Nobel laureate in economics Paul Krugman said it’s entirely unclear where interest-rate levels are headed over the medium term, with arguments in favor of both a return to pre-pandemic levels and a higher-for-longer outcome.

“On interest rates I am fanatically confused,” Krugman said Tuesday on Bloomberg Television’s Wall Street Week with David Westin, with regard to whether borrowing costs will remain above pre-Covid levels. “Anyone who claims to know for sure what the answer is to that, is deluding themselves.”

Ten-year US Treasury yields are currently about 4.4%, compared with below 2% on the eve of the pandemic. The nonpartisan Congressional Budget Office earlier this year projected those rates at roughly 4% over the coming decade.

Krugman, now at the City University of New York, said it’s possible that a number of dynamics have “changed the picture” compared with pre-Covid. He cited substantially increased immigration, along with Biden administration industrial policy, “which is inducing a lot of manufacturing investment.”

Businesses potentially may also be stepping up capital spending thanks to new technologies, including artificial intelligence, Krugman said.

‘Either Case’
Even so, “maybe actually 2019 is still what should be our benchmark, and we’re going to go back to very low interest rates,” he said.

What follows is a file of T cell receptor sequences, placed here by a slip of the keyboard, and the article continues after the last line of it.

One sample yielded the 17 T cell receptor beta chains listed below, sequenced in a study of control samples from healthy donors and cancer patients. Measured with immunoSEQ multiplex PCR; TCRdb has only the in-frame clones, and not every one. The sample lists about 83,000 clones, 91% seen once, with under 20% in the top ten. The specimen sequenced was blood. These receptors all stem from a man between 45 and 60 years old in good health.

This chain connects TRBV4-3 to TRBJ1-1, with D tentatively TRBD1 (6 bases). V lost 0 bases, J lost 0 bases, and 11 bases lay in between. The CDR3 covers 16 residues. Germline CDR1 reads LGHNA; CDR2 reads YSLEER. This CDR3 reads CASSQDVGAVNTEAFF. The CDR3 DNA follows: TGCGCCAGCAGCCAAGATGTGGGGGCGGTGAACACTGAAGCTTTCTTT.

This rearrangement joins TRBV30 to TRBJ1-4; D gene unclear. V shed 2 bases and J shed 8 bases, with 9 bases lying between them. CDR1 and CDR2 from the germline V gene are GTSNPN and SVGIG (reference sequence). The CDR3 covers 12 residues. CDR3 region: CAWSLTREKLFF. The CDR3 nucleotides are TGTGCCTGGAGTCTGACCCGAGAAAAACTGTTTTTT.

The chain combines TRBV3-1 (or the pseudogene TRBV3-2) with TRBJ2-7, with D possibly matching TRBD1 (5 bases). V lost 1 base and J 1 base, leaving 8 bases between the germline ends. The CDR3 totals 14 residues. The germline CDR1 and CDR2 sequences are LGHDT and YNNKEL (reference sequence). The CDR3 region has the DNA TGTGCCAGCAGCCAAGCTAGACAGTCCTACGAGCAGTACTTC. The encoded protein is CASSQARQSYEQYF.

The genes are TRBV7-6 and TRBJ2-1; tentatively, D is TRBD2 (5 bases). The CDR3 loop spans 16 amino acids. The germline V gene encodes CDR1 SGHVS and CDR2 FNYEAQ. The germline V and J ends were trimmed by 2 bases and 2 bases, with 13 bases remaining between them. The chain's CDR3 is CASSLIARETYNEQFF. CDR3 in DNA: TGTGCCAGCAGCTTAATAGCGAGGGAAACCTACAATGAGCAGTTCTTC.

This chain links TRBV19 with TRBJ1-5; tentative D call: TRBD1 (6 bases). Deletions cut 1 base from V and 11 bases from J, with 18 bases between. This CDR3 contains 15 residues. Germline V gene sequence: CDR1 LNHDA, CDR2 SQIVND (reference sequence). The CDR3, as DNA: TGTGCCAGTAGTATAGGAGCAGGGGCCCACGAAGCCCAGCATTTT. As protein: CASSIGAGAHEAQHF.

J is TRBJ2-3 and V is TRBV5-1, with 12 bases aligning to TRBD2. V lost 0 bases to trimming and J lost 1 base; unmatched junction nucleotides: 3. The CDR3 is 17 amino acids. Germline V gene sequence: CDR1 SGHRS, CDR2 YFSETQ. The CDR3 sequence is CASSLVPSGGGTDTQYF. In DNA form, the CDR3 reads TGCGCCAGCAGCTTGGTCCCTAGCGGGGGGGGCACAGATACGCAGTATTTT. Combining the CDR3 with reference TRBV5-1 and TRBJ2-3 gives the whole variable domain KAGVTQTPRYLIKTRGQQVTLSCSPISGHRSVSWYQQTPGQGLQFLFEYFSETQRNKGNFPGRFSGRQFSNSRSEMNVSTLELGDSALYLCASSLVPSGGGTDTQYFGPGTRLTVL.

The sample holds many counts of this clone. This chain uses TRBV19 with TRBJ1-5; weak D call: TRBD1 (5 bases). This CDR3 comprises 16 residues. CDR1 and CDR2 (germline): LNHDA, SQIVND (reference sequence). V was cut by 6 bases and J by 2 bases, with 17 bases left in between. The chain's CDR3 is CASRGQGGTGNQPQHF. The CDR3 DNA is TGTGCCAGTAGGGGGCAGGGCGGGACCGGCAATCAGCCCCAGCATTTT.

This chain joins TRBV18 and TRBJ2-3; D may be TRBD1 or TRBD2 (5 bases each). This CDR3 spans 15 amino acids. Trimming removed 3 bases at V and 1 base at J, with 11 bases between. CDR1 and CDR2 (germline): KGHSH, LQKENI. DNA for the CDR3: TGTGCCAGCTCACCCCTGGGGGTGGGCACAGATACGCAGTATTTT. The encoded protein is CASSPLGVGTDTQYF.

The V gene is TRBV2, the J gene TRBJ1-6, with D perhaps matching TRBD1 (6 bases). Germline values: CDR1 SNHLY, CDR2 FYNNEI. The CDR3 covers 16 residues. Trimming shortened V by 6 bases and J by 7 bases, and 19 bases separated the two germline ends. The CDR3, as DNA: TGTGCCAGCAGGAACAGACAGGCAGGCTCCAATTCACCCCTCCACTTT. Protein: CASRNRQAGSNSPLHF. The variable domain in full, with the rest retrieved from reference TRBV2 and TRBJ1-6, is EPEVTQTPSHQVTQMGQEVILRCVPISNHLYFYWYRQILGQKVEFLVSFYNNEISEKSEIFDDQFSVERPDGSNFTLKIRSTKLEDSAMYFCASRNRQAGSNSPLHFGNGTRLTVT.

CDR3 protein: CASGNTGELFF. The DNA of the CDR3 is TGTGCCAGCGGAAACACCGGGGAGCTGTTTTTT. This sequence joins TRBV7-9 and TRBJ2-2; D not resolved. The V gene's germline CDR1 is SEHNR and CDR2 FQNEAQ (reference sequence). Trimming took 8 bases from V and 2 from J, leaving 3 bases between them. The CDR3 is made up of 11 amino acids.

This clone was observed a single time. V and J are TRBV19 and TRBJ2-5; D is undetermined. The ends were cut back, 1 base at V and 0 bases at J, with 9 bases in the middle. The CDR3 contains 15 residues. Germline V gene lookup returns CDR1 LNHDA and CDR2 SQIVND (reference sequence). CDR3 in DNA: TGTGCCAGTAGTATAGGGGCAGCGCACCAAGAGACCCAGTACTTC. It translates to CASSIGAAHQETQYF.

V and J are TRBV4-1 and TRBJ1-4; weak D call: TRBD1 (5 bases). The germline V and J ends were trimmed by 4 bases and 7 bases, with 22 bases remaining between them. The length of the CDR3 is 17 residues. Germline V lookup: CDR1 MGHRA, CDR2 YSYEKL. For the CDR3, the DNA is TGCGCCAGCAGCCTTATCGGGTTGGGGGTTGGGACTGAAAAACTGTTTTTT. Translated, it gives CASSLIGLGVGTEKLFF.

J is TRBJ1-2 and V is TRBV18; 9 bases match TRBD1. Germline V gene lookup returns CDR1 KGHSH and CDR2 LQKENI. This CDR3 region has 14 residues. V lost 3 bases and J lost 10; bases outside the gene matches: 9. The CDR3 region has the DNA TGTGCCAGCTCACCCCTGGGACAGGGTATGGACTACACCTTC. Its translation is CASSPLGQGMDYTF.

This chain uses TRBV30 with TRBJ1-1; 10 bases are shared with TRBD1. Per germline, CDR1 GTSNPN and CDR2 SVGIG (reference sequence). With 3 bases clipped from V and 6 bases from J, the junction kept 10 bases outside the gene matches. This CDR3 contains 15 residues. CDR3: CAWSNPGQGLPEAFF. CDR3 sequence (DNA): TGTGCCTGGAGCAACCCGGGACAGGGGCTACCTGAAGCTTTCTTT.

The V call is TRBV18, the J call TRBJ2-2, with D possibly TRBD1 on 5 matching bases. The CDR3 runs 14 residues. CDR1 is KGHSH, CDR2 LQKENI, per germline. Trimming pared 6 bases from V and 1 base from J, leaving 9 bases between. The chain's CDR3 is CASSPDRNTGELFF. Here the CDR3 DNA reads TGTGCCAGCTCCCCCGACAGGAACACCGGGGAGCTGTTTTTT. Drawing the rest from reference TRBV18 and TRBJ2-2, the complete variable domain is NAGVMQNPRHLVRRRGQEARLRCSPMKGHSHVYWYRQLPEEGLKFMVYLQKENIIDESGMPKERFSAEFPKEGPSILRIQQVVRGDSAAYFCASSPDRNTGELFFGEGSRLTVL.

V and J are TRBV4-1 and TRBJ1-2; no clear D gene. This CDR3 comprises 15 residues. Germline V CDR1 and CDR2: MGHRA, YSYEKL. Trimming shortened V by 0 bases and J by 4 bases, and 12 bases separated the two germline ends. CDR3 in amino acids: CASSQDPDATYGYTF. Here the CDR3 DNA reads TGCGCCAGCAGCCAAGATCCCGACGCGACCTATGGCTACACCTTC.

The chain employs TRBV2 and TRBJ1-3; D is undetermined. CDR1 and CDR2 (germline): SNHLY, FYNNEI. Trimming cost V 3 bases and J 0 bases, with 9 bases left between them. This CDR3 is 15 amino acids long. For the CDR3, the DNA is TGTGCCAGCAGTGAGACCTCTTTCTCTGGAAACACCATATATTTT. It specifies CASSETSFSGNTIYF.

Federal Reserve policymakers, for their part, have slightly increased their median forecast of their benchmark interest rate over the long run to 2.6% as of March. Other economists have said it’s more likely at least 4% due to changes in the economy and fiscal trajectory.

Adjusted for inflation, that rate — known as R-Star — is seen by Fed officials at 0.6% over the long run.

“Has R-Star actually gone up” or “is this just kind of a transitory phase?” Krugman said. “I could make either case.”

Entitlement Programs
Krugman also played down worries about the level of federal debt, which the CBO sees as reaching unprecedented levels in coming years.

“What’s the historical record of countries — that borrow in their own currency — experiencing that kind of debt crisis, a strike by lenders, something like that?” Krugman said. “There’s almost no examples of that,” with the potential exception of France in 1926, he said. He noted that Japan has had “huge debt for decades now. Huge, persistent deficits. Still no crisis.”

At the same time, he said “we do have a problem” with regard to federal entitlement programs. “If you consistently spend lots more money than you take in, that can’t go on forever.”

“To cope with that at some point, you either have to start raising more revenue or you have to start cutting benefits to seniors,” Krugman said. “And we don’t seem to be politically able to do either of those things.”

This article was provided by Bloomberg News.